This is the story of Samson in about 500 words, as told by Jared Allen. The humane society would have my head for this, but it starts with the tale of the foxes. Or, perhaps I should call it, “The Tail of the Foxes”.

His long strides brought Samson to his next stop as he treked through the woods near his home in Zorah. The leaves crunched beneath his heavy boots as he readjusted the burden he carried over his shoulder: a large sack full of foxes. As he aproached the next fox trap on his route he looked up and saw the fox caught in the rope noose he had fashioned to a bent sapling. This poor beast, like all the others had taken the bait and triggered the spring of the sapling, the noose the slid around the little fox and strung him up in the air.

Samson smiled as the beast pawed and swung around wildly trying to escape. “Save your energy, friend. There will be time enough to use it tonight.” He set down the sack of foxes by a tree and cut down the hanging fox. Using the rope from the trap, Samson bound the creatures paws together, then secured its mouth closed with a cloth strip and added him to the bag.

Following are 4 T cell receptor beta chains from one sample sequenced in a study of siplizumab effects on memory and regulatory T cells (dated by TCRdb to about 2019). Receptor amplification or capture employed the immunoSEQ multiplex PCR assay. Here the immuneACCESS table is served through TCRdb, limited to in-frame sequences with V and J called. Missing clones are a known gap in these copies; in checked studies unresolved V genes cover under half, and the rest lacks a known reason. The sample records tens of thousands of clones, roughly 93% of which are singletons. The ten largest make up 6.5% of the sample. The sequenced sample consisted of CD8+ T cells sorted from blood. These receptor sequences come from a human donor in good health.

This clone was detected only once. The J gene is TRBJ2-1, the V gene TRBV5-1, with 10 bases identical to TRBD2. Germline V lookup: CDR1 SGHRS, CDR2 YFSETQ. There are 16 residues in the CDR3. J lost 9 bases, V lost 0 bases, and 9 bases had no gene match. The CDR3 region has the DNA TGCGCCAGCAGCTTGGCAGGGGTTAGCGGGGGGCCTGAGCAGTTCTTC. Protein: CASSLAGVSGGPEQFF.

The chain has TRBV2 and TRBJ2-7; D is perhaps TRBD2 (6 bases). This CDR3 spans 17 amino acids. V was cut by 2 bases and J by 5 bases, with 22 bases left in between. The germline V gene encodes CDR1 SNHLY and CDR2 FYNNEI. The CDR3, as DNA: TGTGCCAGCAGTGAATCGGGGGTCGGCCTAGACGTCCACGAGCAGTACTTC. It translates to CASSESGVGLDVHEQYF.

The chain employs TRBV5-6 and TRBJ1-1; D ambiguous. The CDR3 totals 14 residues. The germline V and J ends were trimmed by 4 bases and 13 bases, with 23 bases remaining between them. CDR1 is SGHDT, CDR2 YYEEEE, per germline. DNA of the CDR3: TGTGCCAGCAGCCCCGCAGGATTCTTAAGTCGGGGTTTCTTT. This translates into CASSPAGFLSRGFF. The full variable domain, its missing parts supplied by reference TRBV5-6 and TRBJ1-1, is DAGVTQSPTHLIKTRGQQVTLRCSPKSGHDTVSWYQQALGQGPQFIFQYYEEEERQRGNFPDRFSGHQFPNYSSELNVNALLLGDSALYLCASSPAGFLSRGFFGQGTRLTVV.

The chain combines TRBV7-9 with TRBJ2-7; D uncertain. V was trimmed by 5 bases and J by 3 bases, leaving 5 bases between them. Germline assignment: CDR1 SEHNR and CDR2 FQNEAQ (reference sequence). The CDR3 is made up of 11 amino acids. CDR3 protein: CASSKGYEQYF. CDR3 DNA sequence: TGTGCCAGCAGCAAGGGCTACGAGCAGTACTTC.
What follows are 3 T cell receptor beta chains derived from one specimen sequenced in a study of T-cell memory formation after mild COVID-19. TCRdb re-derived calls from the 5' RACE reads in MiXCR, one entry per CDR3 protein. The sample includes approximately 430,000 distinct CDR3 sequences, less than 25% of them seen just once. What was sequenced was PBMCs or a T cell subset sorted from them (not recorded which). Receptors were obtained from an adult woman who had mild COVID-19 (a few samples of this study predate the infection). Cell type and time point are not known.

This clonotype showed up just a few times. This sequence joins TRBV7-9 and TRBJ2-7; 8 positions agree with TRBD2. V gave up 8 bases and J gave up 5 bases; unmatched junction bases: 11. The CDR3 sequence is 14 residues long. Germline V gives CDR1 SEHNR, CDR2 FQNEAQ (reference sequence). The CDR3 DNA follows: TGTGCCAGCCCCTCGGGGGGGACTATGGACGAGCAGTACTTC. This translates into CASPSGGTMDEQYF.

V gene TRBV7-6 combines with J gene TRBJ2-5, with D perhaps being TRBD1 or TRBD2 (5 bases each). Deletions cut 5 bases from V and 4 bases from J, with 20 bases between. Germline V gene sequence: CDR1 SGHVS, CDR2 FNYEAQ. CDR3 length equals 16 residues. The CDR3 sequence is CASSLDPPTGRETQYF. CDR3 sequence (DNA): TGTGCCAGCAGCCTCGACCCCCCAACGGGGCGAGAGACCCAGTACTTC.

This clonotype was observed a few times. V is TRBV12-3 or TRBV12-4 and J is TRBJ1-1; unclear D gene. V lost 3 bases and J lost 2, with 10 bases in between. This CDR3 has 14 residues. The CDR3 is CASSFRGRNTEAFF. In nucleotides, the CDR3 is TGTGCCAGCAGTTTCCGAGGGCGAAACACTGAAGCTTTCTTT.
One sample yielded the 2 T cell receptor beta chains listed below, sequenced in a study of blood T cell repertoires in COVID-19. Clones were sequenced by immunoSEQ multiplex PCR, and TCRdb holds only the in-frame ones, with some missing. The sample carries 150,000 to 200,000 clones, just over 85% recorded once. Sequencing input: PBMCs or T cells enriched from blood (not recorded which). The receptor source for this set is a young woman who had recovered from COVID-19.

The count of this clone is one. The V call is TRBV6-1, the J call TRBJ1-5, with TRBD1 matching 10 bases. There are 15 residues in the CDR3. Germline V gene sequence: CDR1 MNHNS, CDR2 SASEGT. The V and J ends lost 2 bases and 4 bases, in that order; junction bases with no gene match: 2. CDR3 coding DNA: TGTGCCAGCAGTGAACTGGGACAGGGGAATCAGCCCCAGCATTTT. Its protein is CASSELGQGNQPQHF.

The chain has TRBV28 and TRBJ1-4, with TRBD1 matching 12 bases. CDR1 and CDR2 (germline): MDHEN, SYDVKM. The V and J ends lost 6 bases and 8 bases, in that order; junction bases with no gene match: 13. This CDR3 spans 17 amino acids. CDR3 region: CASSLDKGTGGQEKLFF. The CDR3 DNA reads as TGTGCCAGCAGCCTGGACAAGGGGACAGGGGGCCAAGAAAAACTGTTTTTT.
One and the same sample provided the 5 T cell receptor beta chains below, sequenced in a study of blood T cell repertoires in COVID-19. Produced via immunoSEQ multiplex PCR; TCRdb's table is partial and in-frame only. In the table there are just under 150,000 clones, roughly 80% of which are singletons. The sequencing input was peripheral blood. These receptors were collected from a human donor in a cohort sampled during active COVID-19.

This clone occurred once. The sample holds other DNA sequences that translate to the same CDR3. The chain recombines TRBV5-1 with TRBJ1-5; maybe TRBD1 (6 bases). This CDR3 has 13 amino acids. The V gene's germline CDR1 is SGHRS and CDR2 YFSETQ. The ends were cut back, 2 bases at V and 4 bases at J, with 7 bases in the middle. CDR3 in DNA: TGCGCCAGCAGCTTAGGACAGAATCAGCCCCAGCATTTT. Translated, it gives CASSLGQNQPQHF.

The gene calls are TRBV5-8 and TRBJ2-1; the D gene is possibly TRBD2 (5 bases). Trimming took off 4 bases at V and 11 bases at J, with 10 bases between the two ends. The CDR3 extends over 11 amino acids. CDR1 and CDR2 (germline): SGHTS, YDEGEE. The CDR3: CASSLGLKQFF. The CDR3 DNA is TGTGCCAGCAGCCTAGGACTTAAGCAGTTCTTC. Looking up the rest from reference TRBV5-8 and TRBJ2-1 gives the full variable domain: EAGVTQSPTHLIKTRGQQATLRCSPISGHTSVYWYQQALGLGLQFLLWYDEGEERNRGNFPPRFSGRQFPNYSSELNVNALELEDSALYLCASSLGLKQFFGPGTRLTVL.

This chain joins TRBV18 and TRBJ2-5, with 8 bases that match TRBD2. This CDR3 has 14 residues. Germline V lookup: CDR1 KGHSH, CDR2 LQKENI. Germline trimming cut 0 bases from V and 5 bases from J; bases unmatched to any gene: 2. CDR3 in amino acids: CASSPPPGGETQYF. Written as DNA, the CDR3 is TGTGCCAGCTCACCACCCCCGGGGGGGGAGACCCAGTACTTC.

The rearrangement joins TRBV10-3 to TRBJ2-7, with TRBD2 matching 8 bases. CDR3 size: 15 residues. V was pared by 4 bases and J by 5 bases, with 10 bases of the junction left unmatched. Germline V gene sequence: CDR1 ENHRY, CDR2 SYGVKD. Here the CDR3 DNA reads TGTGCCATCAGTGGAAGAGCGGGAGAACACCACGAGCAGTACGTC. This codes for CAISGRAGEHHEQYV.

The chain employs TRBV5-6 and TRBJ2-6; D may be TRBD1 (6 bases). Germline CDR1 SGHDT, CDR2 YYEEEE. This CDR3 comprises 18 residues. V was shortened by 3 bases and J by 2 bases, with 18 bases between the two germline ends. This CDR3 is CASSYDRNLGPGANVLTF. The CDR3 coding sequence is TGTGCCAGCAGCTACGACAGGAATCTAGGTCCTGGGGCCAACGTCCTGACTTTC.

“You’re the last of them… Whew.” Samson wiped the sweat from his brow, he’d been at this fox catching nonstop for quite a few weeks. Tonight, he would take his revenge on the Philistines. 

By the time Samson arrived at his home in Eshtaol, the other foxes in a massive cage beside his house started clawing and scratching at the walls and gate. 

“Patience, lads, only a few hours till sunset now.” His face lit up with a smirk as he unbound the new catches and tossed them into the cage with the others. A full three hundred foxes. Now for the second half of his plan.